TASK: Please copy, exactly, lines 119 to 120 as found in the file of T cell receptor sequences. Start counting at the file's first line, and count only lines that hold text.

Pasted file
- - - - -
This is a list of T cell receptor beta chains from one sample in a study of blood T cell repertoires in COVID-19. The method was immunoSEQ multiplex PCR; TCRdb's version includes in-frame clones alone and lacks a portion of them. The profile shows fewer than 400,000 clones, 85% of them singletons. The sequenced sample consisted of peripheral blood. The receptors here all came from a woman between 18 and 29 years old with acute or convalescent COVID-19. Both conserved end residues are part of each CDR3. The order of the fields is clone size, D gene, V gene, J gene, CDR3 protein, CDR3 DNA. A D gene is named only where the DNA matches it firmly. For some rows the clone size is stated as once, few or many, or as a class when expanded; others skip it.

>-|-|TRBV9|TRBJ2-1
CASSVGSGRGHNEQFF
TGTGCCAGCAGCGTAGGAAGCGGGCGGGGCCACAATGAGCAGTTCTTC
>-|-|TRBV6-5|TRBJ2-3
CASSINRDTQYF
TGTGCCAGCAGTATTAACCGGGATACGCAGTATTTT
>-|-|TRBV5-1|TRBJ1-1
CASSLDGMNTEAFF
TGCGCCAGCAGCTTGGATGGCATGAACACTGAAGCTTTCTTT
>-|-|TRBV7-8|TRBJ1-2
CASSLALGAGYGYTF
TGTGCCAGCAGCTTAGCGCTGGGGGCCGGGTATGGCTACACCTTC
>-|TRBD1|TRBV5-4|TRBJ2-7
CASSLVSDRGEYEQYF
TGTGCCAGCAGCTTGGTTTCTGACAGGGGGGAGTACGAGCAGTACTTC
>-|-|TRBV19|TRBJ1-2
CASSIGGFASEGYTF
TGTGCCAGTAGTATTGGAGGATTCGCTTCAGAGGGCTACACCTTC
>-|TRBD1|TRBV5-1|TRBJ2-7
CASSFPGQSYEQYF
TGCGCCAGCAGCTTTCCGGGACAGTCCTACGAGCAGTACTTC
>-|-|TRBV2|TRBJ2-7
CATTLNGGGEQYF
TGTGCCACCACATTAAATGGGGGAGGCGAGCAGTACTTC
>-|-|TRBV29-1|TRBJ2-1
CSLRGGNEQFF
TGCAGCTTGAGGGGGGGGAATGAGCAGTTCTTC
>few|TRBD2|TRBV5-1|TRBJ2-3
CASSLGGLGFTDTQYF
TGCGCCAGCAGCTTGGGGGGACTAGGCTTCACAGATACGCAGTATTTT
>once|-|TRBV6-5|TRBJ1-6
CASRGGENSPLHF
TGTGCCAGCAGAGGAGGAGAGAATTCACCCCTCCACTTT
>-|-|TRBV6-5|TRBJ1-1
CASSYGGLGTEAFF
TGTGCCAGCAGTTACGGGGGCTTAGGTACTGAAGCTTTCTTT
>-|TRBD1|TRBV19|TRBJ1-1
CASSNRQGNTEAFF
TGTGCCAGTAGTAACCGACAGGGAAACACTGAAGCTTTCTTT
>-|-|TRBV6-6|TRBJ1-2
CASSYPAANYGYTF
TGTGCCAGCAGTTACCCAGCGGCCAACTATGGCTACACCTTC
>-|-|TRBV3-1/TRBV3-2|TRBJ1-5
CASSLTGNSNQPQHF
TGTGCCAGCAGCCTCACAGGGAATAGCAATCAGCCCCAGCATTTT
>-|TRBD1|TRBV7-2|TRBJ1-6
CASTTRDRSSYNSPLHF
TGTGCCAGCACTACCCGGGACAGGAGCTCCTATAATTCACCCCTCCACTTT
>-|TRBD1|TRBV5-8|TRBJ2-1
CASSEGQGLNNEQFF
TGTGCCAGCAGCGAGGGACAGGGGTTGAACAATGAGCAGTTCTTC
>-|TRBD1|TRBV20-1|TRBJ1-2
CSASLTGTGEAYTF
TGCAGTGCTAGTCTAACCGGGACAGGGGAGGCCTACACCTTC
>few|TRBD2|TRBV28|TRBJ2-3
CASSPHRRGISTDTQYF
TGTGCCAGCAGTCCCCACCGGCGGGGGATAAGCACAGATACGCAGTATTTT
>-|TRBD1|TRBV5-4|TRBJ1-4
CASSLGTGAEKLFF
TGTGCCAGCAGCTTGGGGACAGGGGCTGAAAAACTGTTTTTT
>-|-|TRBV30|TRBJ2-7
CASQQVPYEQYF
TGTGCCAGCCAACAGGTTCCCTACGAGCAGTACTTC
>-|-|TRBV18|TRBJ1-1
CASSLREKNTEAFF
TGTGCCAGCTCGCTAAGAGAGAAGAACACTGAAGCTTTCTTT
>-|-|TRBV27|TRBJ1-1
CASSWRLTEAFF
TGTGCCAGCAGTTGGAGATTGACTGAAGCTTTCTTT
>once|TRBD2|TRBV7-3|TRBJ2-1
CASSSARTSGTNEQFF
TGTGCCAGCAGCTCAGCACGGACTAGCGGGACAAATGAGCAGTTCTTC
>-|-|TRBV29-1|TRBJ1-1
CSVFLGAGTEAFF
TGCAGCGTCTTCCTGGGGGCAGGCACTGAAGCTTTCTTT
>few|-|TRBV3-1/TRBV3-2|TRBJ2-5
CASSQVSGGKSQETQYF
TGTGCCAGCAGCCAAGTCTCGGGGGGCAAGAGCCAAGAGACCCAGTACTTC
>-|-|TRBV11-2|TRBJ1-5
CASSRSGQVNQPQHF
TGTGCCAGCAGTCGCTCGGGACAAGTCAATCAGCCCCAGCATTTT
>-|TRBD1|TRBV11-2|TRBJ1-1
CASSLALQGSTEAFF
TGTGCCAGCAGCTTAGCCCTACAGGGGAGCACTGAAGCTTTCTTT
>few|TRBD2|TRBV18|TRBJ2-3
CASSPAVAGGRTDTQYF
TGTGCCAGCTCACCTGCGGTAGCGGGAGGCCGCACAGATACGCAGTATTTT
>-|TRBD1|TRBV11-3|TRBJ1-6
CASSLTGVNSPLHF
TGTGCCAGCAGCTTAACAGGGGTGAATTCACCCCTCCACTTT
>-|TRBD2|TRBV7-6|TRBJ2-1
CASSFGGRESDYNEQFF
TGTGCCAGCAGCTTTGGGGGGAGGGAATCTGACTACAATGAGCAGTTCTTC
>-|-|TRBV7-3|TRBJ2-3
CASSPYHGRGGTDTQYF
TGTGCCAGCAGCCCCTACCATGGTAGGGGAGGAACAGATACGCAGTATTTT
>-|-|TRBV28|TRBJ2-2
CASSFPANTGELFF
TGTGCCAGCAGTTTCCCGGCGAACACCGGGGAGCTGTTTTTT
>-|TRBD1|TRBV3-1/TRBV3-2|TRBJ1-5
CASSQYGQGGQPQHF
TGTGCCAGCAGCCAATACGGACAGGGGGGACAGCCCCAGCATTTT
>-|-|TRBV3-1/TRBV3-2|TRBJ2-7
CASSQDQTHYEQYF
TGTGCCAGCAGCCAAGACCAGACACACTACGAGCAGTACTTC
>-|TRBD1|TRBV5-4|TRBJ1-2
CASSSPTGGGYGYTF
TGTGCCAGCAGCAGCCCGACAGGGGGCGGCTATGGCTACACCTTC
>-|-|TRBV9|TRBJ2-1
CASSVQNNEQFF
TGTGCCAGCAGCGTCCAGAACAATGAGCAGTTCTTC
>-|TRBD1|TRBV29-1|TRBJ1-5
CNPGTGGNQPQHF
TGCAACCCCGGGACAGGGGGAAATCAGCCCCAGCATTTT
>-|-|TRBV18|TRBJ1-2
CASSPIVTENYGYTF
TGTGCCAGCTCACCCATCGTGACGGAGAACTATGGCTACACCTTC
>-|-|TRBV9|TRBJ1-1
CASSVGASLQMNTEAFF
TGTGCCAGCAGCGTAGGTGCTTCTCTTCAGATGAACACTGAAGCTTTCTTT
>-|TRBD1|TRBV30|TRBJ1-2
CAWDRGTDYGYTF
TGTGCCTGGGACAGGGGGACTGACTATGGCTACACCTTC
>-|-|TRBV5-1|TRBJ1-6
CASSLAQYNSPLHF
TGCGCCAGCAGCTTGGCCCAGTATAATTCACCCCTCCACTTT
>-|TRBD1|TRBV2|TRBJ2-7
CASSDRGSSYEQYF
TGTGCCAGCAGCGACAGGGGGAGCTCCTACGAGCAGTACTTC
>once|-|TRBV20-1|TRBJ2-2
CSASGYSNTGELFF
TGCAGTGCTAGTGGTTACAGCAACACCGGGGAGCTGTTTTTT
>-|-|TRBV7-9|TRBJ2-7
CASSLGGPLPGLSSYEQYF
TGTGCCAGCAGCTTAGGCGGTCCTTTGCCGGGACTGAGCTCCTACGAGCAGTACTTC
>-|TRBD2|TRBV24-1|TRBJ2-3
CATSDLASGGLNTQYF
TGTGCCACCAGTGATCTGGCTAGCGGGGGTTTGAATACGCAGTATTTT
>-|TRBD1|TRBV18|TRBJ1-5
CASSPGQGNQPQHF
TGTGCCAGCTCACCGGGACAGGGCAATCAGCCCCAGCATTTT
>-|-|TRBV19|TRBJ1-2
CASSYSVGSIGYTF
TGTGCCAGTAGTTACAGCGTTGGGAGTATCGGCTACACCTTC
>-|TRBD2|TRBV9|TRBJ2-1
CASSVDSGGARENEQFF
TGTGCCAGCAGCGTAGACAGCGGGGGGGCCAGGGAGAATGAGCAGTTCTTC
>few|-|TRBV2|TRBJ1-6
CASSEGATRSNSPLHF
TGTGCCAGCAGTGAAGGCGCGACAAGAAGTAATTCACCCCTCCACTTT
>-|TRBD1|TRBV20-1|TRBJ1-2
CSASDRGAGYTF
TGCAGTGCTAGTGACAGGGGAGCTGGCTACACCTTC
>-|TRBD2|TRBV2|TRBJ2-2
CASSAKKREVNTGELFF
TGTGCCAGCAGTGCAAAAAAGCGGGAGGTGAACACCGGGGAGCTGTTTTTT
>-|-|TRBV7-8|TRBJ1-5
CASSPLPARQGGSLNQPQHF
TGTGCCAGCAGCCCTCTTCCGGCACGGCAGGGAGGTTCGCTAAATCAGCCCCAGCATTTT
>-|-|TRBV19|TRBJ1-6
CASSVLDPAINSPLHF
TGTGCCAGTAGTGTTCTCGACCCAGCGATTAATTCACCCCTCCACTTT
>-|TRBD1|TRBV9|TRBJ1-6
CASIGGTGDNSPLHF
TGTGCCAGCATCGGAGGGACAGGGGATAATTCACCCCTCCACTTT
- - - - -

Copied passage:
>-|-|TRBV9|TRBJ1-1
CASSVGASLQMNTEAFF